>State  or the sovereignty of the Government of the United  States. 
>Additionally, the Supreme Court of the United States has stated on several 
>occasions what these unalienable rights are as demonstrated by the following 
>      Butchers Union v. Crescent City Co., 111 US 746.
>     The right to follow any of the common occupations of life is an 
>     unalienable right. It was formulated as such under the phrase `pursuit 
>     of Happiness' in the Declaration of Independence which commenced with 
>     the fundamental proposition that `all men are created equal, that they 
>     are endowed by their Creator with certain Unalienable rights, that 
>     among these are Life, Liberty, and the pursuit of Happiness'.  This 
>     right is a large ingredient in the civil liberty of the citizen ... I 
>     hold the liberty of pursuit -- the right to follow any of the ordinary 
>     callings of life -- is one of the privileges of a citizen of the United 
>     States.
>What do these words and phrases such as unalienable and civil liberty mean?
>     Unalienable -- A word denoting the condition of those things the 
>     property in which cannot be lawfully transferred from one person to 
>     another.  Public highways and rivers are unalienable, there are also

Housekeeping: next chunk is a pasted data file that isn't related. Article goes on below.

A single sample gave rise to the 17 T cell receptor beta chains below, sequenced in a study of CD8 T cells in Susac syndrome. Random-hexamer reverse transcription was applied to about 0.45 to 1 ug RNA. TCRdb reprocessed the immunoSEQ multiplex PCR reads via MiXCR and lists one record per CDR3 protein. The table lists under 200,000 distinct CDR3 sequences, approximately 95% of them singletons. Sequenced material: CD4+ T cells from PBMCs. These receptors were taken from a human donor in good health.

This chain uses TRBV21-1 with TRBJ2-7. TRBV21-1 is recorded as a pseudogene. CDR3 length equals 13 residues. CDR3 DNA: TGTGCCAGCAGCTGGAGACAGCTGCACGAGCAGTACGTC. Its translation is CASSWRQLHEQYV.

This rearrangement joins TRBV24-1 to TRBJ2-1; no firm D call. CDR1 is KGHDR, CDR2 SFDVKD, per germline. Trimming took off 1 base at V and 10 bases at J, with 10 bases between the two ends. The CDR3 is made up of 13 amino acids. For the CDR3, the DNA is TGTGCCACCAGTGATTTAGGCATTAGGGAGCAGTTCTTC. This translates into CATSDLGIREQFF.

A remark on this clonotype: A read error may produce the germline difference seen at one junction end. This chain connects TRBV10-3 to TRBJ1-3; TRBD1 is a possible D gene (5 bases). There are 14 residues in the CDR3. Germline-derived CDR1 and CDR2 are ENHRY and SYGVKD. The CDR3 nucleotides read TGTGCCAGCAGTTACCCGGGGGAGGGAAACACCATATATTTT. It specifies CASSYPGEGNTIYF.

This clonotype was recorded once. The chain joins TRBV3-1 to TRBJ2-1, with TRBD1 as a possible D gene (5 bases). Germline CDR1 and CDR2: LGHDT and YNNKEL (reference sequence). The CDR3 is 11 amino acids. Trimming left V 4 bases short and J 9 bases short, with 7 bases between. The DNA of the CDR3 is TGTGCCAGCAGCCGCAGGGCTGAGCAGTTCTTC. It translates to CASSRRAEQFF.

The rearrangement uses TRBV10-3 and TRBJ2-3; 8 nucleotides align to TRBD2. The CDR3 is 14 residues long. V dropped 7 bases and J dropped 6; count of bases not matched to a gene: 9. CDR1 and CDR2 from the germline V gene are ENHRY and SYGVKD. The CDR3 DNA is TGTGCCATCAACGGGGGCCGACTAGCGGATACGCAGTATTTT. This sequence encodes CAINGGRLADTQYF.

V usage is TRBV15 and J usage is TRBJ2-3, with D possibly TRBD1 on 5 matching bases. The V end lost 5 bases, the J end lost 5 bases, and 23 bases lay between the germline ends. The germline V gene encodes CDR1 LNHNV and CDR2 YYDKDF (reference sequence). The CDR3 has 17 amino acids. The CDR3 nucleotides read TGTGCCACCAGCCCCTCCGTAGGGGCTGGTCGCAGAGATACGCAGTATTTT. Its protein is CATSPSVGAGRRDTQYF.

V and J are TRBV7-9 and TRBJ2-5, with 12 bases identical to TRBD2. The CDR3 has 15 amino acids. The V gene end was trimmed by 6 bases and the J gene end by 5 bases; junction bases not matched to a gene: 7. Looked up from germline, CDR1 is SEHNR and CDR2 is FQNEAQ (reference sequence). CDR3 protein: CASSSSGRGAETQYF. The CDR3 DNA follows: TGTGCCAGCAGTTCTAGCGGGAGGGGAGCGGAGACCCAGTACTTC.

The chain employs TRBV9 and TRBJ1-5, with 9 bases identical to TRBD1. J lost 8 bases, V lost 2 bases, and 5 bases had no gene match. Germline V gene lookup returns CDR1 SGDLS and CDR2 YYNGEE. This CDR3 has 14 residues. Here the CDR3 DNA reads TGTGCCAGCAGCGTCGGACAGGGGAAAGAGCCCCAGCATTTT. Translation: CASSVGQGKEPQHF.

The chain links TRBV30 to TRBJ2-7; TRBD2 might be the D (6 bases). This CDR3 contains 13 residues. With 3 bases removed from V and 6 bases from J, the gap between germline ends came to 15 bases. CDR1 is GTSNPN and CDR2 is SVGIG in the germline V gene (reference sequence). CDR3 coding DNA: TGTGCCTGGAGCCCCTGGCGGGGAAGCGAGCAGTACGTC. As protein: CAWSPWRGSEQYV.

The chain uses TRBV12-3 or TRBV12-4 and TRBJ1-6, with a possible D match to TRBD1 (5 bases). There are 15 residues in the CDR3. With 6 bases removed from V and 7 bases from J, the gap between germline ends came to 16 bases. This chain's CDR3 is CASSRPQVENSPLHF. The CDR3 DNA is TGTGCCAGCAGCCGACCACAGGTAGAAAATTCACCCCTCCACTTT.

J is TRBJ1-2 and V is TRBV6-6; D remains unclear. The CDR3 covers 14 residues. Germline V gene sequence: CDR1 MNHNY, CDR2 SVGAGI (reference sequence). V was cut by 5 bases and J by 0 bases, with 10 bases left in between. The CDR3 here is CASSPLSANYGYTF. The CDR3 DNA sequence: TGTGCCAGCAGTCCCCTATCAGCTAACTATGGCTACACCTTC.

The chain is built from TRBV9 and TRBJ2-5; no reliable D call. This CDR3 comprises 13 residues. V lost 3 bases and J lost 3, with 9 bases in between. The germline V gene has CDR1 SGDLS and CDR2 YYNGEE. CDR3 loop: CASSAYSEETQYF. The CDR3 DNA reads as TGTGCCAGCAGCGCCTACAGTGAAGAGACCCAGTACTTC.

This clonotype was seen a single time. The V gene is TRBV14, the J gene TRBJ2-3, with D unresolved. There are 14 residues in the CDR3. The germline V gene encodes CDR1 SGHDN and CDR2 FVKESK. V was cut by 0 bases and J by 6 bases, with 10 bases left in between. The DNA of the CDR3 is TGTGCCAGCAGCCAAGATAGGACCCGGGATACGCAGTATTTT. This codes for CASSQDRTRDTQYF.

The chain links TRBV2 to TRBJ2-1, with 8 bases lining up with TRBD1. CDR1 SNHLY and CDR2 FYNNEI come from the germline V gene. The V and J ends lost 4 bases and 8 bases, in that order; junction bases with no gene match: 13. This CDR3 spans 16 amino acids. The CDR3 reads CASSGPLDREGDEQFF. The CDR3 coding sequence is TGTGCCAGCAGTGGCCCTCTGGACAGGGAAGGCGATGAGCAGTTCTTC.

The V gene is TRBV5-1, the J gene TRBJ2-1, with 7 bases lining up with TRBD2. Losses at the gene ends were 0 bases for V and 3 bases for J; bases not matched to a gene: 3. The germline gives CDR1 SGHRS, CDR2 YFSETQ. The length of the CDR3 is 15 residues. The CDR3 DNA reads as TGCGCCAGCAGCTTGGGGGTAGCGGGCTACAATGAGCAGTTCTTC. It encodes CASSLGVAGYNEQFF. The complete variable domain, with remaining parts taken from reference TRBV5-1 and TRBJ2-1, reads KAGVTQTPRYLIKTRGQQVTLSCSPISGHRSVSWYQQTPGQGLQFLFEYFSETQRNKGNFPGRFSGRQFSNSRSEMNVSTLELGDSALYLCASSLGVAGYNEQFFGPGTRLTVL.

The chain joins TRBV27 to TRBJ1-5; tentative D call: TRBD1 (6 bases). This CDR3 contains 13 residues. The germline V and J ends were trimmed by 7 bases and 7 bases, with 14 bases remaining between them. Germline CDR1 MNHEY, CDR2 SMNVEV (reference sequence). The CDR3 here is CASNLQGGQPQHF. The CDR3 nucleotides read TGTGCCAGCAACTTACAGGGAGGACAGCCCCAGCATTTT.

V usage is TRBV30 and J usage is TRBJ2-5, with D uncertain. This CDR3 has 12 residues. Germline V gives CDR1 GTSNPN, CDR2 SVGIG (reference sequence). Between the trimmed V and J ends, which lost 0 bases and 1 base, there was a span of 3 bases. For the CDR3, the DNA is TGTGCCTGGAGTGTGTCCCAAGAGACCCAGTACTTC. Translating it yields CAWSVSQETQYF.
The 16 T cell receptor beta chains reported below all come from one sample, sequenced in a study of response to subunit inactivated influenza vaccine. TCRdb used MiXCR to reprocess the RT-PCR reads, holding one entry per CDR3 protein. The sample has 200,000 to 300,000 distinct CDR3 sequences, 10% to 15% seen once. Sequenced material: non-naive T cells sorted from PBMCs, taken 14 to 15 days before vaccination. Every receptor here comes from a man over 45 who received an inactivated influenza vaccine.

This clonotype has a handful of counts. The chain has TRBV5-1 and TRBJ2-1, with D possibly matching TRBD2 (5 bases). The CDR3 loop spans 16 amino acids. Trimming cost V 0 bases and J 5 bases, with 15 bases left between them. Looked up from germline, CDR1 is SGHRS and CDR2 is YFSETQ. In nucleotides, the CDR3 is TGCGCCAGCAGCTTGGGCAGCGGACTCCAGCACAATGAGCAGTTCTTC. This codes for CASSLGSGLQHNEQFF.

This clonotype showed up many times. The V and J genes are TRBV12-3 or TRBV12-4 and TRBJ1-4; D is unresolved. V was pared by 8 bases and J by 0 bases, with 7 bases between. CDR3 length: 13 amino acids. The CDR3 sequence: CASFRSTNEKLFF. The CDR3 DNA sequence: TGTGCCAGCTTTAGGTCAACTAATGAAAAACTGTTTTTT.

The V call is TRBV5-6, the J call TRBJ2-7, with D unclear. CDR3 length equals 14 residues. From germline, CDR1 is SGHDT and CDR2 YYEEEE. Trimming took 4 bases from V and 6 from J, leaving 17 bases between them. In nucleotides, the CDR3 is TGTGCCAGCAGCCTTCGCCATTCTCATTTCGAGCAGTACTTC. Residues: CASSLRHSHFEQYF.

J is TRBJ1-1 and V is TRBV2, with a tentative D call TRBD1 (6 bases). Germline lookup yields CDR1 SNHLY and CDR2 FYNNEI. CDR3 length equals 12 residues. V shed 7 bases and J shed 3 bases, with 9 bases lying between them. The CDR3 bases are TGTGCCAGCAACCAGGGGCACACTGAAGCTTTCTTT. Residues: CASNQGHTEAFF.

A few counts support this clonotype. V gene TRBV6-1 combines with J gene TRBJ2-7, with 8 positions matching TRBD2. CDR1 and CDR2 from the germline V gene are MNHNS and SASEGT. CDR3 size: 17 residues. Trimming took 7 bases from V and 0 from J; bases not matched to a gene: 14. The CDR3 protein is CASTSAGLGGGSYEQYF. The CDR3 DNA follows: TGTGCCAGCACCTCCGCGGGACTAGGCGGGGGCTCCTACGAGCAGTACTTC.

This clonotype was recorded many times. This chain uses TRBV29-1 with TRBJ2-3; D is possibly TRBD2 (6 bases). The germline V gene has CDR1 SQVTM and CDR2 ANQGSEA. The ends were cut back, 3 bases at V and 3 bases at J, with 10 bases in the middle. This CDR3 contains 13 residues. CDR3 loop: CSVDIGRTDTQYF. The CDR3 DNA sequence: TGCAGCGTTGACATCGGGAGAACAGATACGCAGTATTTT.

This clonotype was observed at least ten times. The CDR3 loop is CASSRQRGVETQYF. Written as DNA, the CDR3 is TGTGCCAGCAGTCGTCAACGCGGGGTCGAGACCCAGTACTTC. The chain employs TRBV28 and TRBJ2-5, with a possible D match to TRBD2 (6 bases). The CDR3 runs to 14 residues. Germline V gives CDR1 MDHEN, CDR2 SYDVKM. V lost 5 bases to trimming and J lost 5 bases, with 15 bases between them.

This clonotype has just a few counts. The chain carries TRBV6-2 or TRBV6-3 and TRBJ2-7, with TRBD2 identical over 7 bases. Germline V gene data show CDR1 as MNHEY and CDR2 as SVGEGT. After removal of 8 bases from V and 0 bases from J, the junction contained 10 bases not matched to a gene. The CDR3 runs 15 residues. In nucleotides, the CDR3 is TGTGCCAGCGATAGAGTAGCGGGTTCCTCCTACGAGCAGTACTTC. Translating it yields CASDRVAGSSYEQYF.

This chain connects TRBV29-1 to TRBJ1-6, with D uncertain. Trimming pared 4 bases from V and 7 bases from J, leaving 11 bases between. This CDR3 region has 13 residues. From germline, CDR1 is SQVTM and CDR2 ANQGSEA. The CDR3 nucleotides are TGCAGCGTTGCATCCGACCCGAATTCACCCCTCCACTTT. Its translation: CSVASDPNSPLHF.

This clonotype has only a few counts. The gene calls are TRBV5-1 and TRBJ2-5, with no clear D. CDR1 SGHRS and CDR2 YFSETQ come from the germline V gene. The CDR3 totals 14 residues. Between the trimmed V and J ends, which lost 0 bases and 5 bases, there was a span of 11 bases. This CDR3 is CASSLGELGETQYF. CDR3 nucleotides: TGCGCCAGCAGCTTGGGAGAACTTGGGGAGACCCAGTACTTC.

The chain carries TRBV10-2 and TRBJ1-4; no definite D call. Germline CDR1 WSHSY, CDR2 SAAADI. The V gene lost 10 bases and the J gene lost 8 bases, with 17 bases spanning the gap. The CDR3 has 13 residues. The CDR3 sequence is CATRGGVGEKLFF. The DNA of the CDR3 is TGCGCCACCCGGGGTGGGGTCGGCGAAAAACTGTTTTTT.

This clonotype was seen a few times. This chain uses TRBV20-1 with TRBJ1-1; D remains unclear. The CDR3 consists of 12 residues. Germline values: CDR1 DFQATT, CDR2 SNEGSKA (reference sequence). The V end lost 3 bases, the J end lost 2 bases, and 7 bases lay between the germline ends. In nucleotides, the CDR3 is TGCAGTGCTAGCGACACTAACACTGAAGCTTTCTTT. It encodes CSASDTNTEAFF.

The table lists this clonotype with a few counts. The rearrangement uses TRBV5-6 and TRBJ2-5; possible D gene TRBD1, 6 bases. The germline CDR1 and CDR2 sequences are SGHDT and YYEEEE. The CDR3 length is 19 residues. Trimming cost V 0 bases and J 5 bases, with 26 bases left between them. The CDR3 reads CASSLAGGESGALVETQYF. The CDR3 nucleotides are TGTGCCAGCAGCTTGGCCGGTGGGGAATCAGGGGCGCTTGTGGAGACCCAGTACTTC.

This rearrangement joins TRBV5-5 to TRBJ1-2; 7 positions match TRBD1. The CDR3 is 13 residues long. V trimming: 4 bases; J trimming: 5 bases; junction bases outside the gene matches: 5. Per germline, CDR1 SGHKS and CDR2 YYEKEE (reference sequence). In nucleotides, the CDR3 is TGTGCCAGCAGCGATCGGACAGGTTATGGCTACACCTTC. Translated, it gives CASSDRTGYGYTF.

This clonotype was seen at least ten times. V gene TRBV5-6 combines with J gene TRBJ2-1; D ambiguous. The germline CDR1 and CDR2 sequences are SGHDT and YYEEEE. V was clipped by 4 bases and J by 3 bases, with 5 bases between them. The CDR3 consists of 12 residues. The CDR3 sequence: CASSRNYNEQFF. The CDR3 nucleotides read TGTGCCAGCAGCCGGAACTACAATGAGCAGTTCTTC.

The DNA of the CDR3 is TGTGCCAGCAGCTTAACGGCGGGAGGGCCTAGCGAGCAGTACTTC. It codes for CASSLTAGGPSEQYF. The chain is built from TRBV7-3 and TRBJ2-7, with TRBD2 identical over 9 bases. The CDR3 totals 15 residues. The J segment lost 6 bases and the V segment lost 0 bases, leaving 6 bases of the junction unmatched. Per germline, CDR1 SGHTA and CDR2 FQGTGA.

>     many rights which are unalienable, such as the rights of liberty or of 
>     free speech.
>     Civil liberty -- The great end of all human society and government is 
>     that state in which each individual has the power to pursue his own 
>     happiness according to his conscience, unrestrained, except by equal, 
>     just and impartial laws.
>And again the Supreme Court of the United States stated in the below cited 
>cases as follows:
>     Meyer v. Nebraska, 262 US 390, 399, 400.
>     While this court has not attempted to define with exactness the liberty 
>     thus guaranteed, the term has received much consideration and some of 
>     the included things have been definately stated without doubt, it 
>     denotes not merely freedom from bodily restraint but also the right of 
>     the individual to contract, to engage in any of the common occupations 
>     of life, to acquire useful knowledge, to marry, to establish a home and 
>     bring up children, to worship God according to the dictates of his own 
>     conscience, and generally to enjoy those privileges long recognized at 
>     common law as essential to the orderly pursuit of happiness by free men